Cole Swindell's first hit single, "Chillin' It," sounds a bit like Florida Georgia Line's "Cruise" as performed by Luke Bryan, and there's a reason for that: prior to taking a stab at a recording career, Swindell was a songwriter, penning songs for Bryan, FGL, and Scotty McCreery. He's a behind-the-scenes bro, responsible for crafting the sound and feel of contemporary country, and his eponymous 2014 album demonstrates the attributes of his craft. Swindell knows his way with a hook, whether it's coming up with a clever title ("Ain't Worth the Whiskey," "Brought to You by Beer," "Dozen Roses & a Six-Pack") and worthy hooks along with melodies that escalate nicely, and the production by Michael Carter and Jody Stevens is crisp and clean, designed to fit within the contours of modern radio. The one problem with the record is that Swindell sounds like a songwriter, not a singer. He has a guy-next-door voice that's ingratiating but not compelling, never pulling listeners into the song. This is where the sonic similarities to Bryan and FGL become a bit of a detriment; it's possible to hear either sing the songs on Cole Swindell with more personality than the man himself. Nevertheless, the album winds up pleasant enough: it's constructed by pros who know how to get tunes on the radio, so it goes down easy even if it sometimes seems like an overblown demo tape.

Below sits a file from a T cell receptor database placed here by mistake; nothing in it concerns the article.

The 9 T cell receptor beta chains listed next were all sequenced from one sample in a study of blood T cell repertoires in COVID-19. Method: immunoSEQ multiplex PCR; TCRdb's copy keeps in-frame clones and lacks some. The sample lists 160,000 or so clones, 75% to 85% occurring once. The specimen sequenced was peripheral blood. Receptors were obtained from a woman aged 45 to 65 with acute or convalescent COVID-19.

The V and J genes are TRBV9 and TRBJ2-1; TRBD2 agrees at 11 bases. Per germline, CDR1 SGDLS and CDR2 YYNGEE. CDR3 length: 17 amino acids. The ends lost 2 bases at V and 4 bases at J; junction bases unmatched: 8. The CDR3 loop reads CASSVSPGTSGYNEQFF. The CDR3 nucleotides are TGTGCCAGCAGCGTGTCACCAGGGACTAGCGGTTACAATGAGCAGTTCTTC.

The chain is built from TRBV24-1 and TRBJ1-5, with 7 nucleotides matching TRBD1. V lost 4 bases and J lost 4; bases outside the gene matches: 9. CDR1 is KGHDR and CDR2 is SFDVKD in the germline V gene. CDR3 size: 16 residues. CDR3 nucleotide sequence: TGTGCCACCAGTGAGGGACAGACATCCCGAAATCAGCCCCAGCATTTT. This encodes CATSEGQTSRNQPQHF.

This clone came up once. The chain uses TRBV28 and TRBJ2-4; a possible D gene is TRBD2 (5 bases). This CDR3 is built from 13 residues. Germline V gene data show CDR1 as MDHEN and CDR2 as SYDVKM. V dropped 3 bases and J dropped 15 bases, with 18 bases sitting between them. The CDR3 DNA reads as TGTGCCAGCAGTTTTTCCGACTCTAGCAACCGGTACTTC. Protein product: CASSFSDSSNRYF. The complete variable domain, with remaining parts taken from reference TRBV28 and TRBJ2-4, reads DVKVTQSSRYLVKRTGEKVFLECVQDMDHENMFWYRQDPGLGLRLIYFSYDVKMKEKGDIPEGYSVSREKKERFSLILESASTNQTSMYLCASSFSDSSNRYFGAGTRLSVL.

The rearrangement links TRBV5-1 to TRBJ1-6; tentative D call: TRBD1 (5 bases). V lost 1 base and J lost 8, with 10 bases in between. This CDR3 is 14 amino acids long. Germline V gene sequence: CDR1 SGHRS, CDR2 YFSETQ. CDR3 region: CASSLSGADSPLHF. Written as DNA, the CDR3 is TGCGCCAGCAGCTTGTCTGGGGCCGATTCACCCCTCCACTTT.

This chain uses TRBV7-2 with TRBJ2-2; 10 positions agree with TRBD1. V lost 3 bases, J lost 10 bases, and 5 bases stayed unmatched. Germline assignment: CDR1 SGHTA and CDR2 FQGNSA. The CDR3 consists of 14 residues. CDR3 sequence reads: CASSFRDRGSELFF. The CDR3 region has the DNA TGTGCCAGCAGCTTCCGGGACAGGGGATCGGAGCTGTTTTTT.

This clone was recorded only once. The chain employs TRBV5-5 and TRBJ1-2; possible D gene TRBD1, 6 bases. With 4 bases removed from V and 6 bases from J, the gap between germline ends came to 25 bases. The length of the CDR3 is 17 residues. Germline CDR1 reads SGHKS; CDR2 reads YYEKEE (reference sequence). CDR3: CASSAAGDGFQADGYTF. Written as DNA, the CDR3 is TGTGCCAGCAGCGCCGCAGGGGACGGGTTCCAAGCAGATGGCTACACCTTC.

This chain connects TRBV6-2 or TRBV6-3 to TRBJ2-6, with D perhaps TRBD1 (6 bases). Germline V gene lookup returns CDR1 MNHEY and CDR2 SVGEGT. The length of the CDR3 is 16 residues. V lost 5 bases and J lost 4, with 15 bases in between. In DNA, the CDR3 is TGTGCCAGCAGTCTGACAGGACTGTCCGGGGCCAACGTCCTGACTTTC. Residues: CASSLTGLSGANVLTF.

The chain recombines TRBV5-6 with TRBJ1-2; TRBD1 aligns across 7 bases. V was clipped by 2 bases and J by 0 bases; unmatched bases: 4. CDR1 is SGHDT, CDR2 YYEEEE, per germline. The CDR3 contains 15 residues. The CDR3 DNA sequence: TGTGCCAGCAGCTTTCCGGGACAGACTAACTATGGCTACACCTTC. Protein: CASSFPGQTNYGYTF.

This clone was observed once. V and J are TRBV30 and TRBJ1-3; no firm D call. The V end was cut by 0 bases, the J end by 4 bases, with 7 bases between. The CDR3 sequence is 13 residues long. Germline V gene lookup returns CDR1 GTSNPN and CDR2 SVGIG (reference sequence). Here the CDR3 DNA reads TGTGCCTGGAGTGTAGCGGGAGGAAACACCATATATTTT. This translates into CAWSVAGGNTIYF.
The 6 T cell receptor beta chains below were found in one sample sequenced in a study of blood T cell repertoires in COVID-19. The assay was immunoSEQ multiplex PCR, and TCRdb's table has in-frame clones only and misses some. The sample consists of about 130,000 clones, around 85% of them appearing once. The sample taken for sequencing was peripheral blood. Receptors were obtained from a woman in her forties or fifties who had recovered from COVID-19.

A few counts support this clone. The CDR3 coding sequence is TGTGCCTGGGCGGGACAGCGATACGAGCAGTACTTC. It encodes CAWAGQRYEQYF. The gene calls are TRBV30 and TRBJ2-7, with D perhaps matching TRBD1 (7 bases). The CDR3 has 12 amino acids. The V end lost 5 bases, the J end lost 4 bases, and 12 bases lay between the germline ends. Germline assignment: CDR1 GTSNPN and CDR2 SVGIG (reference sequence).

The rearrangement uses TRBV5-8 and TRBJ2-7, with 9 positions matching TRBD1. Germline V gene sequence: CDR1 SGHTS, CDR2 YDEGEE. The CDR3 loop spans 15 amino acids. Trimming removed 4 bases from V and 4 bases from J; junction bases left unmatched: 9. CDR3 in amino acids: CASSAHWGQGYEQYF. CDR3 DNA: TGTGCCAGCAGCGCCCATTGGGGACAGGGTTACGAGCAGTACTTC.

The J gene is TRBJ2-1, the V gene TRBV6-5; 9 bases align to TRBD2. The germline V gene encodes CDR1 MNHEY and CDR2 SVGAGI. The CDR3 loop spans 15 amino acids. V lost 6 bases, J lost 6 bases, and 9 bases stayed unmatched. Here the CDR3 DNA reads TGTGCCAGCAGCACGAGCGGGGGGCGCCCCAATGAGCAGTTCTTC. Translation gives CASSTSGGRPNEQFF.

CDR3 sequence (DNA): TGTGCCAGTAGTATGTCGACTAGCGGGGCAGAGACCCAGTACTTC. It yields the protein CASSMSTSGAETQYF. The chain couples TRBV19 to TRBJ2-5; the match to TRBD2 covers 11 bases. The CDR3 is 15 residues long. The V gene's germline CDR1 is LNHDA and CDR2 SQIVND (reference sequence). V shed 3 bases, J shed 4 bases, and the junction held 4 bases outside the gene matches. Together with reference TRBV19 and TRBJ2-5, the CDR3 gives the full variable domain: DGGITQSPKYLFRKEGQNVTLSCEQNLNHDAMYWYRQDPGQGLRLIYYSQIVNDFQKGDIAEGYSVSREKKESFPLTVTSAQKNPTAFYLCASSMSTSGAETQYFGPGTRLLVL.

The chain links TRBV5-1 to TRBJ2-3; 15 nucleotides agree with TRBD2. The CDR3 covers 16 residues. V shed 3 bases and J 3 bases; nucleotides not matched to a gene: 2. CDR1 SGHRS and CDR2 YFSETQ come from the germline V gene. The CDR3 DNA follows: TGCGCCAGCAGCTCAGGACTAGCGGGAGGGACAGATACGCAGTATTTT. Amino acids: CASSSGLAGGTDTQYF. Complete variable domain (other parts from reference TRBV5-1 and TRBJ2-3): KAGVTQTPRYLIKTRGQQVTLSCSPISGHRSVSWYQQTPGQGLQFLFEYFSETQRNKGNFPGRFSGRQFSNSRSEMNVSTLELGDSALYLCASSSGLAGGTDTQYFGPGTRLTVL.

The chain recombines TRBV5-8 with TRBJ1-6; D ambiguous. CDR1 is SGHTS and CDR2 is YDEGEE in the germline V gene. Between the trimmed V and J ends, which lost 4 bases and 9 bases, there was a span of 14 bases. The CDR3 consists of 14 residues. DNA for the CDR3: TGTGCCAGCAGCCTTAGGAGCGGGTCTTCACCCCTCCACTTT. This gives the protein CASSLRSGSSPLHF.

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AllMusic Review by Stephen Thomas Erlewine